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Connected Health and Meaningful Use

April 26, 2010

My colleague Tom Morrison, Founder of Navinet,  shared an interesting analysis with me the other day pertaining to physician compliance to demonstrate meaningful use.  In essence, he noted that about 41% of phase I criteria will have heavy reliance on patient behaviors, including medication adherence, adherence to care plan, trips to testing facilities and others.  I think it is fascinating that we are about to embark on an unprecented effort to accelerate the adoption of electronic health records by health care professionals in hopes of improving the quality of health care for our citizens, but there has been no attention paid to motivating the citizen or holding him or her accountable.  Stated succinctly by another physician friend of mine, ‘When are we going to have a pay-for-performance program for our patients?’

This opens up any number of intersting avenues to mull and debate.  One more time, lets run through the high level view of how health care works.  Unfortunately, at some point you are bound to get sick. Once you get sick you need care. Two things are important to note here:  once you get sick you are a victim – sickness is a random, bad-luck occurance. This is the reason we insure ourselves against sickness. The second is that sickness is far to complex for you to manage on your own. You need a relationship with an expert, an oracle – we call these people doctors (from the latin doctus– a teacher or learned one). We expect them to almost magically have access to millions of facts about our particular situation, make flawless decisions on our behalf, and most importantly carry the burden of getting us well again. After all, when you are a sick victim, you want someone to care for you and do the heavy lifting required to bring you back to health.

Of course, the medical profession has done its share of things to perpetuate this stereotype.  As you read this tongue-in-cheek description of what a doctor is supposed to do, wouldn’t you want that job? And as a recipient of such magic, wouldn’t you value the doctor’s input highly (i.e. make sure the doctor is well compensated)?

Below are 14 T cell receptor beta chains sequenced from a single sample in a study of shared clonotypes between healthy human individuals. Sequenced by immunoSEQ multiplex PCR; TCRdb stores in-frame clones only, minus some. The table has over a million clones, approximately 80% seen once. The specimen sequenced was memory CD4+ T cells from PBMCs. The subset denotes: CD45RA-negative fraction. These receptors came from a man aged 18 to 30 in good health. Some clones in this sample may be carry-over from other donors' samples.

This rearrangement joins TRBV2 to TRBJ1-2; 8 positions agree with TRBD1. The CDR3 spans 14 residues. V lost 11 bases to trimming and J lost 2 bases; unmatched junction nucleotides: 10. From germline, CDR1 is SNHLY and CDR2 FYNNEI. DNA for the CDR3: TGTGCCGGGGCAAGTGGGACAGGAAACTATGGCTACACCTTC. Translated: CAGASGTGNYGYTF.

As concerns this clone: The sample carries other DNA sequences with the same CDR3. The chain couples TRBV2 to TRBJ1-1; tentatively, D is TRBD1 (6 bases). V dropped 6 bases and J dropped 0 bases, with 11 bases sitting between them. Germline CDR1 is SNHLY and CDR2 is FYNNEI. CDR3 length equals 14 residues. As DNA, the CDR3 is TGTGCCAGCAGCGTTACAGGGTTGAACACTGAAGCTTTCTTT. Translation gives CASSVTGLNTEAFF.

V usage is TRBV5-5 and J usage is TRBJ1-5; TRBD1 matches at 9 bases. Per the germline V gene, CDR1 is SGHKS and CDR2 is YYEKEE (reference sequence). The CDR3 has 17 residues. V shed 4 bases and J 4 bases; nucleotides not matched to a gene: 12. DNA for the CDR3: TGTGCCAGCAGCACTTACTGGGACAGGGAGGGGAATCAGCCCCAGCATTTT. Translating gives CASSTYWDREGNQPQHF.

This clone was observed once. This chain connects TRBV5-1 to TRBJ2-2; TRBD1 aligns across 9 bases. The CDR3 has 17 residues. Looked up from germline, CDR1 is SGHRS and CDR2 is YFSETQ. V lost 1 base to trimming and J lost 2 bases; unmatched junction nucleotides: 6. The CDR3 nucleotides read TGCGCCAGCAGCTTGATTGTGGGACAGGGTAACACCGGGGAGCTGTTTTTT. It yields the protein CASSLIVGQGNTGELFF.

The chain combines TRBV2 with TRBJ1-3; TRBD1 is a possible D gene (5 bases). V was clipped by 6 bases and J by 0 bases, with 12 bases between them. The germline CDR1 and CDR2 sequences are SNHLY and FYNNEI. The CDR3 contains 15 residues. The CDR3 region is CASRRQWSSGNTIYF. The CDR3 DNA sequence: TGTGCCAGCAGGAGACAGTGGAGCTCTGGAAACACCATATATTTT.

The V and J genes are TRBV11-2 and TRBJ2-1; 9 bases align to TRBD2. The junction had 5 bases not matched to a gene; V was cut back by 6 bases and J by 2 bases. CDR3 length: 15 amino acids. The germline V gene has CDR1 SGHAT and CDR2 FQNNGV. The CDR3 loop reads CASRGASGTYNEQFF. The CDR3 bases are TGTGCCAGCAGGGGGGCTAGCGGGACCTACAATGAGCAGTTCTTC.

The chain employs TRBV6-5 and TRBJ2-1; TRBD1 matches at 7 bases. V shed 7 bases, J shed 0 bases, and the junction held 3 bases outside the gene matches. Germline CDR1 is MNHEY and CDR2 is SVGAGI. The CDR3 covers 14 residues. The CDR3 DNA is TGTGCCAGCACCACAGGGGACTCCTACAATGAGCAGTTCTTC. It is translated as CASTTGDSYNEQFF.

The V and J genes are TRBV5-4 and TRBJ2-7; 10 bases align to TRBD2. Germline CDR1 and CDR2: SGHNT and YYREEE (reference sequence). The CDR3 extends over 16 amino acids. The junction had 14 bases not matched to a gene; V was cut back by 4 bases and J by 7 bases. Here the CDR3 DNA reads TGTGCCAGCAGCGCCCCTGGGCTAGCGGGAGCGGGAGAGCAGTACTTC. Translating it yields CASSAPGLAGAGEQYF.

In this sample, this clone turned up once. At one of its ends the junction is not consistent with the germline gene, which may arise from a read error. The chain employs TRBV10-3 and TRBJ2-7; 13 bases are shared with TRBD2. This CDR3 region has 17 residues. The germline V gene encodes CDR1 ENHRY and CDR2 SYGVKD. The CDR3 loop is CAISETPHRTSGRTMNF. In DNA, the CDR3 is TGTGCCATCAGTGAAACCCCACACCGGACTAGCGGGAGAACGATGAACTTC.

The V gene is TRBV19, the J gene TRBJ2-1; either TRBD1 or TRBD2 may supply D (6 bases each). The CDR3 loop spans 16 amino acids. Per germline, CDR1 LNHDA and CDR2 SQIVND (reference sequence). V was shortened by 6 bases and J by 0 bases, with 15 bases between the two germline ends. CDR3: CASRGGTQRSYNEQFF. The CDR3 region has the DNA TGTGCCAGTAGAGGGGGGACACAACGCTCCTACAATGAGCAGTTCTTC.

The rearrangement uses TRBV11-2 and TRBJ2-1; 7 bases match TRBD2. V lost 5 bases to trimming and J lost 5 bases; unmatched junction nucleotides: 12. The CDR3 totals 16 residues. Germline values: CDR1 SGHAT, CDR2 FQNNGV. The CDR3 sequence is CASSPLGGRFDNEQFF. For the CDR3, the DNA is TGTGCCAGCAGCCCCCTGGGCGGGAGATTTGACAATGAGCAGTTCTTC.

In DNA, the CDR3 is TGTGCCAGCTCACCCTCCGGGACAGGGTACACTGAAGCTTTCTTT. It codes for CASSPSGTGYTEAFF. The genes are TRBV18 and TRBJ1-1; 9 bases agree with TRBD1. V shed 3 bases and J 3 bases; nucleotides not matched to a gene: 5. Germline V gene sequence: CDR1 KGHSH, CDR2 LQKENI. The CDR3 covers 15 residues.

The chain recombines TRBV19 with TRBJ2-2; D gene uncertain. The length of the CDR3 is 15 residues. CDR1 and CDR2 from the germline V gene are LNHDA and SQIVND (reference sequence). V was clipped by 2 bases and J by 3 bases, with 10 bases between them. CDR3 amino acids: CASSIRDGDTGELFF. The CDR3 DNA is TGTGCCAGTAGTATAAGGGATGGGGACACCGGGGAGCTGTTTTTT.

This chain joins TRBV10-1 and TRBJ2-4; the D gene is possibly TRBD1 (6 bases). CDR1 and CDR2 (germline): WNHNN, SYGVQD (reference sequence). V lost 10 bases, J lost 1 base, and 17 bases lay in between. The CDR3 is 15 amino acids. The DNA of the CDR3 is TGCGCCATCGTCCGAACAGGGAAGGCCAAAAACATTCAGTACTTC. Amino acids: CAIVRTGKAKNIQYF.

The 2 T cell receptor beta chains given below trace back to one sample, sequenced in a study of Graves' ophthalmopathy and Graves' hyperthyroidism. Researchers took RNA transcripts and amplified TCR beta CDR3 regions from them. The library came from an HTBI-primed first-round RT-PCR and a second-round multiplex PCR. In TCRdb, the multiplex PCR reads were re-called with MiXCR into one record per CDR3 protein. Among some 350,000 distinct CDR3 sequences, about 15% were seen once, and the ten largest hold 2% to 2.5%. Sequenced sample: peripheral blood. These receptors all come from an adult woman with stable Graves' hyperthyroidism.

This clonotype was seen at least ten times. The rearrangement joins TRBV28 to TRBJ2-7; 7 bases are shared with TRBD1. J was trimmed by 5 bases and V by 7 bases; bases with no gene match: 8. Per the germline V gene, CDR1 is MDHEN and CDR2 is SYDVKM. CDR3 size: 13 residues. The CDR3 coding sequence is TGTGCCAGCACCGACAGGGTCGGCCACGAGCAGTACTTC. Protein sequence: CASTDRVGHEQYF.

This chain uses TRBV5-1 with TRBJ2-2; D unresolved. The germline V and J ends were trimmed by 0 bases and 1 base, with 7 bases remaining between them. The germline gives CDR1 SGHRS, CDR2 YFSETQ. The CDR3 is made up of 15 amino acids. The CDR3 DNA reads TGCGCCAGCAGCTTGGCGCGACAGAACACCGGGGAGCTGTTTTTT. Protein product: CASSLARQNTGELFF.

This model of thinking, while arguably over simplified and outdated, works reasonably well for those health issues that are truly accidents or the result of bad luck (e.g. the wrong genetics).  Think about the victim of a random shooting or the child born with a congenital heart defect.

So far, so good.

But what about chronic illness? Varying estimates of the burden of chronic illness all describe a Pareto principle ‘on steroids’.  I like the one that says 7% of individuals consume 70% of our health care costs as a result of caring for 6 chronic illnesses (coronary disease, CHF, asthma, COPD, kidney failure, and diabetes).  For the most part, these are illnesses that occur because of sustained unhealthy behaviors over time.  Another way to think of it; 50% of health care costs link back to unhealthy behaviors. The model of patient as victim, abdicating all decision making to the oracle does not work well for dealing with illness that is the result of unhealthy behavior.

However, our libertarian roots, combined with our mechanism for electing our government representatives make it almost impossible for us as a society to hold individuals accountable for their unhealthy behaviors.  Accountability can be viewed as reining in freedom and no politician wants to remind their constituents that individuals are in control of unhealthy behaviors. Its much easier to be in favor of programs that guarantee care to victims.

I’m curious if you have ideas on how to deal with this conundrum.  I have some and will detail them more in my next post.

13 Comments leave one →
  1. April 26, 2010 6:25 pm

    I take issue with the idea that asthma is the result of sustained unhealthy behaviors over time. The other health problems do have behavioral factors, so I can see why they are included.